I sought out the etymology of the phrase ("look up," y'all--see yesterday's post), but first was blammo-ed in the face with some breaking hype--I mean, news (that is as relevant as the price of tea in China. Or guns in Texas).

I couldn't find anything really definitive, even in the Oxford Dictionary, and that was the OED database accessible only through a University login. "Daybreak" first appeared around 1530, as in some old dude writing " At daye breake, au jour creuer." So, did the French come up with it? Why does day "break." I've seen a few sunups and there's no crack, no forceful burst or acute expulsion of the our closest star.

Today, when this unhappy event and this other desperate act happened (on the heels of these earlier two events), I vaguely grasped how the start of a new day does not bring comfort or refreshment to some. For some, dawns do not break but rupture, not marking the start of forward action but the beginning of the end.

Thursday, May 06, 2010

Wasted Days And Wasted Nights

I'm a week behind. But when aren't I? So, it's quite fine that I start a daily-blogging-for-a-month project six days late. I'm grateful that this nudge (they call it an "epicenter") even exists. It is time to exercise these muscles, and, much as one might dedicate oneself to build stronger triceps and traps, muscles that make the words go need to be strength-trained as well. Resistance and isometrics, in repeated (daily) reps, to...make the words go. Development of good form instead of recruiting of exterior muscle groups (thesaurus and Wikipedia), and controlling the weight of ideas, instead of allowing them to be huffed out in a workout flurry.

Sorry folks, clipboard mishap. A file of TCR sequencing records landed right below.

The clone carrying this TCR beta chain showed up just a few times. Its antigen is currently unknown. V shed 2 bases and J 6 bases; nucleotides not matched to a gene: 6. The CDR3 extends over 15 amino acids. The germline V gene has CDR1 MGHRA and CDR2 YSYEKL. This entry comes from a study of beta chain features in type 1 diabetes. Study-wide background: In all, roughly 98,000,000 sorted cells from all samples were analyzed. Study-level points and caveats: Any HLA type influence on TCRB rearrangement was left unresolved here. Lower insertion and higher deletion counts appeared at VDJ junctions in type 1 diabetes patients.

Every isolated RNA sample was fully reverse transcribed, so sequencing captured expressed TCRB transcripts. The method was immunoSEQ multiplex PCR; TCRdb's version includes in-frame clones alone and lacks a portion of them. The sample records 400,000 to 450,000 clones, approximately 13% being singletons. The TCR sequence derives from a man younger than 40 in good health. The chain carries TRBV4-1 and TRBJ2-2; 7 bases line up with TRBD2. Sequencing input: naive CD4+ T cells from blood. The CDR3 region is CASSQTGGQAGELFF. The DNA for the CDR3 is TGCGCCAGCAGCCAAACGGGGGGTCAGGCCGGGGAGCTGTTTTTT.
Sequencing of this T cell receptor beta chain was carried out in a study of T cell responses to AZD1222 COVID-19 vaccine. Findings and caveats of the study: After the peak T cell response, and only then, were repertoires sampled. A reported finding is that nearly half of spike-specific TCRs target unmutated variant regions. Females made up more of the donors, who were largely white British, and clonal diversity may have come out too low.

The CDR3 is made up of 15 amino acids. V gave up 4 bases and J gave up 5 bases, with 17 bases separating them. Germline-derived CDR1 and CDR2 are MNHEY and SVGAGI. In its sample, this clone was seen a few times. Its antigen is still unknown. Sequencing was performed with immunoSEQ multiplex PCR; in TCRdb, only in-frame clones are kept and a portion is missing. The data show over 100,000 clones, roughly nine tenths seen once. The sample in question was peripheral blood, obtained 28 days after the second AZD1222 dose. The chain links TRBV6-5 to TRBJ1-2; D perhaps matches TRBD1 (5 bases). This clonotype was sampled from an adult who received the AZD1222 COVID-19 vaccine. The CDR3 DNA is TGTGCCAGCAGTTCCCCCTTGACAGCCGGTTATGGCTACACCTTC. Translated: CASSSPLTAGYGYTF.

This month's theme at NaBloPoMo (which looks like stuff from the periodic table of elements to me) is "Look up."

I did several times today, mostly from the computer screen at a wall, or a person, or at nothing at all. On the way downtown, I looked up to the sky. Then I composed a sort-of haiku in my head. I chanted the words the rest of the bike ride so I wouldn't forget, and confirmed length (since I spent many months re-writing Moliere's Alexandrines, I instinctively go for twelve, not seventeen syllables) and wrote it once I got to a computer.

I saw three white objects in the azure sky: a jet, a bird, the moon.

So this counts. Day one (six). Done.

And now here's some Freddy Fender -- who, as an American-born Tejano superstar, might also speak out about things going on in Arizona these days, if he was around (R.I.P.).

No more of these. Thanks, NaBloPoMo!